Simon had a collection of "Wild West" Chips that he liked to indulge in occasionally. Fantasy Alltchips were kind of role-playing daydreams. I'd tried them, but they really weren't my thing. I could use my own imagination, thank you. Although the image of Simon in a cowboy hat and a six-shooter in each hand was kind of sexy...

"Anything?" Orr's sultry voice was right behind me.

"Nah." I straightened, and blushed.

"I've got that concert," he said, pointing to one of the Chips. "It's pretty good."

"Did it make you go all apeshit and homicidal?"

"Um, not yet, no."

"Then it's not the culprit."

Orr chuckled and took my arm. "Ready to go?"

"Yeah. Hey, Bran?"

Branden broke off his conversation with Claudia and turned to me a bit reluctantly. I'd always suspected that he had a crush on her. Of course he did. Every guy in the station did. "Can I have a printout of this?"

"Sure." He pointed to his desk. "There are some printouts at the bottom of that pile."

I grabbed a copy, to compare to the Alex LaForge files. "Thanks, Bran. We're gonna head out. Call me if anything turns up."

"Will do."

We trotted to the stairs. On the way by, I leaned in to Hollinson's office again and gave him another big friendly wave and smile. He curled his lip at me with a dark look.

Orr and Claudia and I returned to the briefing room. "Well, that was a bit of a waste," Claudia said, leaning her butt against one of the tables. "How are you planning to proceed now?"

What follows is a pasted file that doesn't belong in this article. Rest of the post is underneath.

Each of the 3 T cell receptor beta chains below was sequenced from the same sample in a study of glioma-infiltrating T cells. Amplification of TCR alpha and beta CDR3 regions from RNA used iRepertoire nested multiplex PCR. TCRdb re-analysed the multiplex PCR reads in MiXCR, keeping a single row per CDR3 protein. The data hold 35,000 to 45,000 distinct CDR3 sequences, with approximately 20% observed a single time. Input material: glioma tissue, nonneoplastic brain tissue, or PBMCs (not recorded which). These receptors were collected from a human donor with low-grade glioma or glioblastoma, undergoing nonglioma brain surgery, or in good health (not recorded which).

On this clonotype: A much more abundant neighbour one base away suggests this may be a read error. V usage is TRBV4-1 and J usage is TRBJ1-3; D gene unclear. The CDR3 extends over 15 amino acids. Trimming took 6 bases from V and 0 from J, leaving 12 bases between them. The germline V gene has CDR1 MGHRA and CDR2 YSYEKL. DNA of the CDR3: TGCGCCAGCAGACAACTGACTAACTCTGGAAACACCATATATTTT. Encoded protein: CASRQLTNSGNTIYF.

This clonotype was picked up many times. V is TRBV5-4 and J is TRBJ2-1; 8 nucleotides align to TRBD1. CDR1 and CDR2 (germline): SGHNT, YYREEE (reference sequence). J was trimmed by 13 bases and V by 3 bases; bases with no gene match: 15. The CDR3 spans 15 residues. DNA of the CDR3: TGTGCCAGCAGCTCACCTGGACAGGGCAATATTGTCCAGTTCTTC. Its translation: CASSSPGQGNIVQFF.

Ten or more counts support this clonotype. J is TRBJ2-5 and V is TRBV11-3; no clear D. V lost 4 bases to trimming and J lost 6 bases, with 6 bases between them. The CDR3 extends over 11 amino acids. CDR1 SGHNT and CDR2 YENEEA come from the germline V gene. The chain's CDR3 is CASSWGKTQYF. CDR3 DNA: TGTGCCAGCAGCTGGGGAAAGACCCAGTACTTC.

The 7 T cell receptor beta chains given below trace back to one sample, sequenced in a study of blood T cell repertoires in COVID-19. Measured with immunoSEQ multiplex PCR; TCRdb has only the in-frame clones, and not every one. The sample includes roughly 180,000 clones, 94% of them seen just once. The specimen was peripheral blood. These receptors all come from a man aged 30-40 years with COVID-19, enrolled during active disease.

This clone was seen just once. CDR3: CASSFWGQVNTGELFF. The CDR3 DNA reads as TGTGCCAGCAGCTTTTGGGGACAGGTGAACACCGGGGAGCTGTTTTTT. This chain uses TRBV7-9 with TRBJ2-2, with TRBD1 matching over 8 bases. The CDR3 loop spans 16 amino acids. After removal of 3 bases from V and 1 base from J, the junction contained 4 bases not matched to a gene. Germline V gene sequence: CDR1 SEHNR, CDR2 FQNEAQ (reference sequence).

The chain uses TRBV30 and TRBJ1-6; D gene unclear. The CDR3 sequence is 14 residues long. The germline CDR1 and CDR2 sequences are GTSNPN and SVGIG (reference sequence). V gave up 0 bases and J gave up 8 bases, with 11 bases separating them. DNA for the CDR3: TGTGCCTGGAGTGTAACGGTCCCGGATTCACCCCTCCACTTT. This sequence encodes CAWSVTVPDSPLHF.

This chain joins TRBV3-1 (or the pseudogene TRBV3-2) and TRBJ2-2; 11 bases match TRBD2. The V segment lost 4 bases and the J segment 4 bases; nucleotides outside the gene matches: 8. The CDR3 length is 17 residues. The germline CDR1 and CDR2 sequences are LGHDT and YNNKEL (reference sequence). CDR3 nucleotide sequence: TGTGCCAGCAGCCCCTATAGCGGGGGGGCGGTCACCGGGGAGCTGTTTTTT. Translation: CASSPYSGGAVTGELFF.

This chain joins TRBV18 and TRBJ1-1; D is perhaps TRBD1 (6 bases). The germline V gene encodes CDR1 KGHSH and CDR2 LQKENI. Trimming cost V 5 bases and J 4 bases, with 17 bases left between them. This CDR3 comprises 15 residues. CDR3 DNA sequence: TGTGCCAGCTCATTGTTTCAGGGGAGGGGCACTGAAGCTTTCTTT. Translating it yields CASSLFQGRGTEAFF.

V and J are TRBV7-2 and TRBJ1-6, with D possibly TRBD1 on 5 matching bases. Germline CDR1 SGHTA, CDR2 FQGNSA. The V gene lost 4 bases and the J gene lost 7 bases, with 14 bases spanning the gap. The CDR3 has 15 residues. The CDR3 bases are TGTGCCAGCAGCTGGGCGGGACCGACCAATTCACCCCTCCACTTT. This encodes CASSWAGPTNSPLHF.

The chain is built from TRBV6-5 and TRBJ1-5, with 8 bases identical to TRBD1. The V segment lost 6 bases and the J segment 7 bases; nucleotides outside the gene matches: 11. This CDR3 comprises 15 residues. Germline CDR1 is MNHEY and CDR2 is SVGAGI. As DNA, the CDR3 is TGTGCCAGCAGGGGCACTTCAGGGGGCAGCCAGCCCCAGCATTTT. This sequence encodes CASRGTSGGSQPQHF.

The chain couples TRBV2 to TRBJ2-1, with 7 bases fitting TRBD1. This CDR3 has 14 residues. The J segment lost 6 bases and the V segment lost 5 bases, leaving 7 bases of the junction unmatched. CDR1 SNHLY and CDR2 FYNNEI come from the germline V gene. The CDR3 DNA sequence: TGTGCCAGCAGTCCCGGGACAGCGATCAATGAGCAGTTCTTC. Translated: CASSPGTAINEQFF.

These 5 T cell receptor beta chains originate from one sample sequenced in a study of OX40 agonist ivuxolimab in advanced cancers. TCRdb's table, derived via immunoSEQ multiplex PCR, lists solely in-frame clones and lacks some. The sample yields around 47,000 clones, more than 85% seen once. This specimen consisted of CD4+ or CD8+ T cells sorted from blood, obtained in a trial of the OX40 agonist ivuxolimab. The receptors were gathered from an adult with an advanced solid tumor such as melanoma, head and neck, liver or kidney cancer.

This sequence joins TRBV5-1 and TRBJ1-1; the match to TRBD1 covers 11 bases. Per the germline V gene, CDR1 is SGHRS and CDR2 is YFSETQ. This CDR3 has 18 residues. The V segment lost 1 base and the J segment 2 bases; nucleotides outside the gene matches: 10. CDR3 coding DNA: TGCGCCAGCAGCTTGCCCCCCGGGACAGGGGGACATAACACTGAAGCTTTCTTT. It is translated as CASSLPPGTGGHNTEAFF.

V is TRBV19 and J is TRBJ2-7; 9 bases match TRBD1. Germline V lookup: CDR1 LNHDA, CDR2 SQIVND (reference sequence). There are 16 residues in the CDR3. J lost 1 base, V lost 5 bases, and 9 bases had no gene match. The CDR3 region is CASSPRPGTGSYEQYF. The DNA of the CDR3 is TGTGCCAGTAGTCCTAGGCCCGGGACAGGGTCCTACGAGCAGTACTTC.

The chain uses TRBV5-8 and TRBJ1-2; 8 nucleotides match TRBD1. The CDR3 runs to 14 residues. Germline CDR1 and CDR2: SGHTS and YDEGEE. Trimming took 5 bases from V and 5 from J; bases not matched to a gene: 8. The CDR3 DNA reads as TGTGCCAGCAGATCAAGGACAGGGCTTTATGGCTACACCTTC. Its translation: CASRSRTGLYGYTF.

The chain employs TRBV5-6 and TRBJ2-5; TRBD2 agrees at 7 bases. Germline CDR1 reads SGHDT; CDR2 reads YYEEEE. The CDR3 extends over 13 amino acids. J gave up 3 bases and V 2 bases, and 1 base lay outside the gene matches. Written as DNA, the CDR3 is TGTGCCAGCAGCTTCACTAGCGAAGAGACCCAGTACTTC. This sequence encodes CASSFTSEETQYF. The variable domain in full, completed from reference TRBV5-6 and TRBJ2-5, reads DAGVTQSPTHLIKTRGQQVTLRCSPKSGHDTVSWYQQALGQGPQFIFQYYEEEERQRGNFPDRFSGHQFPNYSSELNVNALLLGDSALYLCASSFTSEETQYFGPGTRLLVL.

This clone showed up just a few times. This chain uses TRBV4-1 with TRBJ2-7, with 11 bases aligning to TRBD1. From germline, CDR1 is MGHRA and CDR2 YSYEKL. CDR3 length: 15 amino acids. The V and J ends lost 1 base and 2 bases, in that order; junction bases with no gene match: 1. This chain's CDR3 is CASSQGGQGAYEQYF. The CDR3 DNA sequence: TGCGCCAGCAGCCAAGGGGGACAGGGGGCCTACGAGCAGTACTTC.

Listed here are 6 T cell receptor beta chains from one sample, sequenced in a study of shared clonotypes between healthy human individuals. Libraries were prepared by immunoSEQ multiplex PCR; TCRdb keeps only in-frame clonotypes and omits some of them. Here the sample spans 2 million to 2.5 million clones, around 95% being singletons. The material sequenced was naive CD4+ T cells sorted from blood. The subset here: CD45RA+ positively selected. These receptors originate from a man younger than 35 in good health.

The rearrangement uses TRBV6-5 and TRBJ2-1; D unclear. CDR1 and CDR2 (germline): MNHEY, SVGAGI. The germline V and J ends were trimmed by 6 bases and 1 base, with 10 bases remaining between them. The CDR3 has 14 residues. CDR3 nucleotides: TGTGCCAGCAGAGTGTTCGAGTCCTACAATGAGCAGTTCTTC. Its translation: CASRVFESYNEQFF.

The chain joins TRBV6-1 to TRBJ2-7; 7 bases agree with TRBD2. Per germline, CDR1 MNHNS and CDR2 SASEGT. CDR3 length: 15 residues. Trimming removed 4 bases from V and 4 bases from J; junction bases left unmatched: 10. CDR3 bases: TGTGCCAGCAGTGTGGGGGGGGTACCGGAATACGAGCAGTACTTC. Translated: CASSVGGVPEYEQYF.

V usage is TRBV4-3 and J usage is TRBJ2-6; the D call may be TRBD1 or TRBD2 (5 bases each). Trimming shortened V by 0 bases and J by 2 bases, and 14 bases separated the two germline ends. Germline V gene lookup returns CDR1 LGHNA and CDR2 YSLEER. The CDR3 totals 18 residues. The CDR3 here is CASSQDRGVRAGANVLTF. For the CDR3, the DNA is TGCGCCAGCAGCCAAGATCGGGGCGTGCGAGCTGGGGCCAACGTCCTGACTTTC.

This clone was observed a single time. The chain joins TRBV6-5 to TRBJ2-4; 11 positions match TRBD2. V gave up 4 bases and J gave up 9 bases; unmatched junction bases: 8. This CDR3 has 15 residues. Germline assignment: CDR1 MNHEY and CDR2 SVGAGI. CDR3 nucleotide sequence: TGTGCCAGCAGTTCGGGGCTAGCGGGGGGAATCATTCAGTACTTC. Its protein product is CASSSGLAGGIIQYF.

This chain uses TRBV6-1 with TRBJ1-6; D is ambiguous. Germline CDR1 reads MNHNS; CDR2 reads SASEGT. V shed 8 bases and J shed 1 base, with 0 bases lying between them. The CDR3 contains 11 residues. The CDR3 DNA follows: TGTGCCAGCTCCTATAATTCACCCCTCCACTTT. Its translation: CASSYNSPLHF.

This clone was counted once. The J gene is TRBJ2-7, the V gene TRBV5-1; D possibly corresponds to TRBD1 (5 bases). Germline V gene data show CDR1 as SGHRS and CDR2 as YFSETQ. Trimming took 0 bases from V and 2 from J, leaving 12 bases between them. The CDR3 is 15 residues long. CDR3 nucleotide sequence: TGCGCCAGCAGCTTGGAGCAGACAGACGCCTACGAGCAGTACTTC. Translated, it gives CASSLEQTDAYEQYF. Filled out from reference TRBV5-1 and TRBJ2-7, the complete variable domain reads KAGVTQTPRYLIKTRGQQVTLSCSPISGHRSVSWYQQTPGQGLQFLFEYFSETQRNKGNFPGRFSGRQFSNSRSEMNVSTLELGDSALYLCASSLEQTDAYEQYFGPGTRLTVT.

"I've got a couple of ideas. You guys want to come over to my place tonight for supper? We'll brainstorm."

Claudia shook her head. "If you can spare me, I've got some loose ends from a couple of cases last week to finish up, and I want to do a bit of research on brain activity."

"Good luck with that. Did they do a scan on Alex LaForge?"

"There was no reason to."

"True. I'm gonna give him a call later, see if he can shed any light on things. Orr? You coming over?"

"As ordered." He smiled. "I'll bring pizza. Seven?"

"Yeah, good."

They left, but I stayed in the briefing room for a while, to do some thinking. With everyone gone, it was a good spot to concentrate, but this time it didn't help. I had all kinds of thoughts rolling around, but nothing that made much sense. The only thing I was halfway thinking, even with no evidence to back it up, was that the case was going to be bigger than we guessed.